ADL NY/NJ Hosts Panel Regarding
Jewish Communal Security
By Stephen E. Lipken
Opening the Tuesday, February 8th , Jewish Communal Security Info Session, Alan Klinger, Vice Chair, Antidefamation League (ADL) NY/NJ made it abundantly clear that when it comes to Communal Security, our institutions must be united and coordinated. He then introduced ADL NY/NJ Regional Director Scott Richman.
Richman stressed that his Region is the victim of more anti-Semitic incidents than any Region across the country. Richman then in turn introduced Greg Ehrie, ADL Vice President of Law Enforcement and Security, asking him what threats are facing the Jewish community today.
Ehrie outlined six points: 1) Jews are the most targeted community in the U.S.; 2) FBI data is underreported at 14-15%. “In the last 3 years we have seen anti-Semitic incidents higher in our country than we have seen in the last 40 years,” Ehrie noted. 3) Jewish institutions are vulnerable targets. 4) Jews are regularly targeted for their support of Israel and Zionism from the Right, Left and Center. 5) Anti-Semitic incidents perpetrate deadly violence against Jews.6) Since 2016 we have been able to identify Al Qaida and ISIS threats.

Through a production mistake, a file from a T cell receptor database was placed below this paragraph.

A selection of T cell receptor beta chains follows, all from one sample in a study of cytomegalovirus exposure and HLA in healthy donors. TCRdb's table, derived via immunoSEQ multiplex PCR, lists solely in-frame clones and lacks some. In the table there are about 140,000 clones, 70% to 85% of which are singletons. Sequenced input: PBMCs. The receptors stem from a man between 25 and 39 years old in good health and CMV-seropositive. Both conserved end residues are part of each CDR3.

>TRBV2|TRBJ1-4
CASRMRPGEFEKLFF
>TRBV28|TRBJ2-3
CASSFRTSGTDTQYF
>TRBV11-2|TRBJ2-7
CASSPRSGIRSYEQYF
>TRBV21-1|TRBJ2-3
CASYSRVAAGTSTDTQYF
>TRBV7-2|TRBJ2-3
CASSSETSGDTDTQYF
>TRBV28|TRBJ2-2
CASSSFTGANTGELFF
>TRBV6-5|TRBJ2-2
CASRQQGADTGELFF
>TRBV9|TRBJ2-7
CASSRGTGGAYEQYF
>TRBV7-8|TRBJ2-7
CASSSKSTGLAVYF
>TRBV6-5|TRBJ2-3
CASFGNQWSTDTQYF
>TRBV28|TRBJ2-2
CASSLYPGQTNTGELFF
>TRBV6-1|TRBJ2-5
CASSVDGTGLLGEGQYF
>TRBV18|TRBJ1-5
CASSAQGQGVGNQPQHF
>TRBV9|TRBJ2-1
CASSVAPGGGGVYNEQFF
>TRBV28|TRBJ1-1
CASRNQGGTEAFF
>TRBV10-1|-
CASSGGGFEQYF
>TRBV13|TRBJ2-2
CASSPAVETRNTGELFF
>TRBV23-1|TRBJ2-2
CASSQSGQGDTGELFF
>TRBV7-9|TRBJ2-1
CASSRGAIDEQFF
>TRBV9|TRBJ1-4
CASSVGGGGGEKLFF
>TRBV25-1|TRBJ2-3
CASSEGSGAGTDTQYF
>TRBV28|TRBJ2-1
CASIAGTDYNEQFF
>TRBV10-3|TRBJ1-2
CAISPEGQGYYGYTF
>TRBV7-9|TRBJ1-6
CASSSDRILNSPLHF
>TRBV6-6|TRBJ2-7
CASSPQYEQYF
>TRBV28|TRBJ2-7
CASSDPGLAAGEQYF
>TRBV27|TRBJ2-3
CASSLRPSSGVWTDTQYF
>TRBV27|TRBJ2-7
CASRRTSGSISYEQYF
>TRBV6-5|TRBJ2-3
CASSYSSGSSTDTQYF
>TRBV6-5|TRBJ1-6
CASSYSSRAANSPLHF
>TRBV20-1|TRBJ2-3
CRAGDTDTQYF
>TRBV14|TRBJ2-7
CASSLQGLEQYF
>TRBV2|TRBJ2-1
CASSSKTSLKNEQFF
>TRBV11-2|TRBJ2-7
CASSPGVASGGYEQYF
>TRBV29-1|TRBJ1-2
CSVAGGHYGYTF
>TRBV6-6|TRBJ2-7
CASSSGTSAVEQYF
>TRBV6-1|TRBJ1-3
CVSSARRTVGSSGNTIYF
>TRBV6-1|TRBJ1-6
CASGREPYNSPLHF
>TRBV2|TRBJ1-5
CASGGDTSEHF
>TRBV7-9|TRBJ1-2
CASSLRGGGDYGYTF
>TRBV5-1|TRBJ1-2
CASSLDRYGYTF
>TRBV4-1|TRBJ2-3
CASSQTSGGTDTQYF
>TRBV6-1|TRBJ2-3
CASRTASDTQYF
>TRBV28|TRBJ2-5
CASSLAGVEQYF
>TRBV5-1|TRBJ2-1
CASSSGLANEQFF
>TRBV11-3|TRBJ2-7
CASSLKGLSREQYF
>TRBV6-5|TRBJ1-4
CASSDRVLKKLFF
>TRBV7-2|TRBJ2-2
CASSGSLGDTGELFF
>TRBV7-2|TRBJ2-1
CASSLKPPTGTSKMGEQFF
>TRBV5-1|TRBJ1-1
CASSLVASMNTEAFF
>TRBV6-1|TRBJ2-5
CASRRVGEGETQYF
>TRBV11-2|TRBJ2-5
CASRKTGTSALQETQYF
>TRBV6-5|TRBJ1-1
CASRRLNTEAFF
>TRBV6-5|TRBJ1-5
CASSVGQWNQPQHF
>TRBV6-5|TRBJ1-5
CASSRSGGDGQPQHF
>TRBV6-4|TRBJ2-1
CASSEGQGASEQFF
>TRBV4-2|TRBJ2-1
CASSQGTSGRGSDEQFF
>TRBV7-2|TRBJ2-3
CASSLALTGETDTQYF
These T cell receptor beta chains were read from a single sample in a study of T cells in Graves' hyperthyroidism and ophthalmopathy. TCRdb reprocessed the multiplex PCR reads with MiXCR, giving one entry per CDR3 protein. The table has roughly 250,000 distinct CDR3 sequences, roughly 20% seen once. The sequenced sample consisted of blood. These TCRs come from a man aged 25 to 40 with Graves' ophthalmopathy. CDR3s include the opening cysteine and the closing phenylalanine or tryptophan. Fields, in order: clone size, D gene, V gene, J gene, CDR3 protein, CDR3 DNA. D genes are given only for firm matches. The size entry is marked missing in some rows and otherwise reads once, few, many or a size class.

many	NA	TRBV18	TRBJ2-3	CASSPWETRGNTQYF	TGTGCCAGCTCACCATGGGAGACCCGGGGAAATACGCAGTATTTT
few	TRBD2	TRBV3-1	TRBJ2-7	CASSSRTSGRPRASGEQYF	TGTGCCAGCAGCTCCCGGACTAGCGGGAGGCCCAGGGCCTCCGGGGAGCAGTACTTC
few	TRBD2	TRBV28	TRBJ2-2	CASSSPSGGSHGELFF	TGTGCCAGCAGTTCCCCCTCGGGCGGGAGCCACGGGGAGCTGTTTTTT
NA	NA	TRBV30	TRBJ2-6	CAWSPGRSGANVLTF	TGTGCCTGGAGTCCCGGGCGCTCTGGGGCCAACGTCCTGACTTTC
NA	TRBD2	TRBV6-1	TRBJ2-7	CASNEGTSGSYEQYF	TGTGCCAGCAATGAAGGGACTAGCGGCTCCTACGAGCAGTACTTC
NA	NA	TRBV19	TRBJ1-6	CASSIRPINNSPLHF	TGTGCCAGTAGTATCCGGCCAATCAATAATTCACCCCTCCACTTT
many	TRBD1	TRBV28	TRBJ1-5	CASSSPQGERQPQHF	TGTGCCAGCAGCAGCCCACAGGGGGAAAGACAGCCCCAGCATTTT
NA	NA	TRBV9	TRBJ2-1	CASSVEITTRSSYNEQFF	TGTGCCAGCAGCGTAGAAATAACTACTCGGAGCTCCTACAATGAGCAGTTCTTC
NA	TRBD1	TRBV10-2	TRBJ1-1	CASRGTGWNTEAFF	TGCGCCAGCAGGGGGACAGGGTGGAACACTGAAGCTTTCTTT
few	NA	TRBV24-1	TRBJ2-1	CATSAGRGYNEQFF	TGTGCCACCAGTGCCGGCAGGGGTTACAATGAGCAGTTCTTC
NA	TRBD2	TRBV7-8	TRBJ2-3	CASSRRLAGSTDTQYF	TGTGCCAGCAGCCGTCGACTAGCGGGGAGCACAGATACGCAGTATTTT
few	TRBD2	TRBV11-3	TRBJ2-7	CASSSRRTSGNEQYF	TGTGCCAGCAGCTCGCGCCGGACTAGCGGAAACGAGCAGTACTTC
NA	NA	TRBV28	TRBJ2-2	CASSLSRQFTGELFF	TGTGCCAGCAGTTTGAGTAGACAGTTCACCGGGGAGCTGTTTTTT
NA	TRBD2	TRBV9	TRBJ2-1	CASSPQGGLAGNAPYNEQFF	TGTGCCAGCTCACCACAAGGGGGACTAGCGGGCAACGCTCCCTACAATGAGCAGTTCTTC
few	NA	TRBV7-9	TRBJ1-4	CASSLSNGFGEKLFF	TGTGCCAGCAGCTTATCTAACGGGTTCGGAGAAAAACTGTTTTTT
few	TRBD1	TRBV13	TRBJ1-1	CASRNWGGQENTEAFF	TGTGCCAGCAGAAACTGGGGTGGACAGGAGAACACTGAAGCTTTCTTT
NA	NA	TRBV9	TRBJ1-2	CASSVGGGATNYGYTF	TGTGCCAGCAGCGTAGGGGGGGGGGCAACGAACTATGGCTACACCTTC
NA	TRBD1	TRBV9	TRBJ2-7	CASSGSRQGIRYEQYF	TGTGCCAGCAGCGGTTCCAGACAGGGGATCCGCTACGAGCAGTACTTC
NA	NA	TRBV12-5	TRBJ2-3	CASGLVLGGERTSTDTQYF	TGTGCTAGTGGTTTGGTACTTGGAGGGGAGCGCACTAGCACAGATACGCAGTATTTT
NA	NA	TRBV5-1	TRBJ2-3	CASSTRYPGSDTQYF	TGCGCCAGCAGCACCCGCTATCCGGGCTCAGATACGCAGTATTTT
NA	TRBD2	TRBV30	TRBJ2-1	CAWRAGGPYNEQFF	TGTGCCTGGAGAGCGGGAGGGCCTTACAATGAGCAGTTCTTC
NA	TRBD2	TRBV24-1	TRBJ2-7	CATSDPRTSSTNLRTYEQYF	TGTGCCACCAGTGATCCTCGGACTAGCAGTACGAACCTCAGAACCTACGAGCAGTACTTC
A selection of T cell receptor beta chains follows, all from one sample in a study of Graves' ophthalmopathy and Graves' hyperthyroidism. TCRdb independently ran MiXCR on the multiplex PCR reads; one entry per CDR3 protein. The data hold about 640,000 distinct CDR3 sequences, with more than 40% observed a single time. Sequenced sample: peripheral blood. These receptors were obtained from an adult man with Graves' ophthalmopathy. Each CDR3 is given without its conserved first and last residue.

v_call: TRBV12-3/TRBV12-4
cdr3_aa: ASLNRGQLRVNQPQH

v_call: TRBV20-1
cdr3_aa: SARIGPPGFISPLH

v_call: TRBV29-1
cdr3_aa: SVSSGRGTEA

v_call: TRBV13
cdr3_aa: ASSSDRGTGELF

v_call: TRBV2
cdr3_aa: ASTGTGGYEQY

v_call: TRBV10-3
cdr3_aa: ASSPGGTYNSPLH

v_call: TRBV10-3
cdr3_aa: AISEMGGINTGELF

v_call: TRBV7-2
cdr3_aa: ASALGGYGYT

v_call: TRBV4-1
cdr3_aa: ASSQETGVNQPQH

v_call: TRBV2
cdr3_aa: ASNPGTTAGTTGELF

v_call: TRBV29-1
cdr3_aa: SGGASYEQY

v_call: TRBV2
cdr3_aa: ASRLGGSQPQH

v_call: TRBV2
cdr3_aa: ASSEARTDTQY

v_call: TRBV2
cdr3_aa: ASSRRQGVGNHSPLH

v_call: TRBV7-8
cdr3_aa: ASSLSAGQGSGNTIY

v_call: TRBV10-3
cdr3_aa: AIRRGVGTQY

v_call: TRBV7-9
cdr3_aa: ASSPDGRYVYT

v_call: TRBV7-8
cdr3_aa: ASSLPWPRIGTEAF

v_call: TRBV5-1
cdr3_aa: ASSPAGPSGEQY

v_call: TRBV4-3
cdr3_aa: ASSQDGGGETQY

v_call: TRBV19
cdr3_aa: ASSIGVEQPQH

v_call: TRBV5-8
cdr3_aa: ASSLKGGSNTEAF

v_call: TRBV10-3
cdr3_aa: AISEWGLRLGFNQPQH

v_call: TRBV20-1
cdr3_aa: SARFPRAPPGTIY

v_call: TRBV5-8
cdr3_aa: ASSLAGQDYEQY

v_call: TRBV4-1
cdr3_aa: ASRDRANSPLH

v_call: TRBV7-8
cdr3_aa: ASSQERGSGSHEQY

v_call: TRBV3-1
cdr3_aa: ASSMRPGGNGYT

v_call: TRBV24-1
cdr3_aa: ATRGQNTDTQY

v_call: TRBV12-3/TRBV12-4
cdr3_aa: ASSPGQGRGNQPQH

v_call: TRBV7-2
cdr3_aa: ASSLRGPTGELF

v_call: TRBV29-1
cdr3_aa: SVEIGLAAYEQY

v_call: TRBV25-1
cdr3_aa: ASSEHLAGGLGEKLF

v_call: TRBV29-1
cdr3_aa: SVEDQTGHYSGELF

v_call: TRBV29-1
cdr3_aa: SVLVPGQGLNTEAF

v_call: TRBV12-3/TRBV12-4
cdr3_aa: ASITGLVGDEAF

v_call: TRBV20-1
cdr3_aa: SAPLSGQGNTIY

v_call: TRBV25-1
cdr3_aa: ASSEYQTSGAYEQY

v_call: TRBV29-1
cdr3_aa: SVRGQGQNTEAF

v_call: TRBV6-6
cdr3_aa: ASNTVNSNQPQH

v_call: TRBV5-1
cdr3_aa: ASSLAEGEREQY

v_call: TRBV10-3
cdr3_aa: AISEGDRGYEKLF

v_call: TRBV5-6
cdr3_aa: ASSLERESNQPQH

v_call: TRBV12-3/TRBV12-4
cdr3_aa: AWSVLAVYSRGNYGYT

Executive Director of Community Security Initiative (CSI) Mitchell Silber said that CSI representatives visit Nassau, Suffolk, Westchester County and Five Boroughs synagogues, assessing security, helping them obtain Department of Homeland Security (DHS) and NYS grants as well as active shooter training.
Deputy National Director of Community Security Service (CSS) Richard Priem pointed out that in many attacks on Jewish targets there was some level of surveillance, casing entrances, times people arrive/leave and security.
Ehrie stressed that when he joined the FBI, he was required to undergo ADL training at the Holocaust Museum, and it is still mandatory. “We say this as a mantra,” Richman added. “The Jewish institutions should know the law enforcement professionals in their community, not just when an incident occurs.”
FBI Special Agent Michael Broadack averred that hate crimes are top priority with his organization, because an attack on an individual also intimidates the community.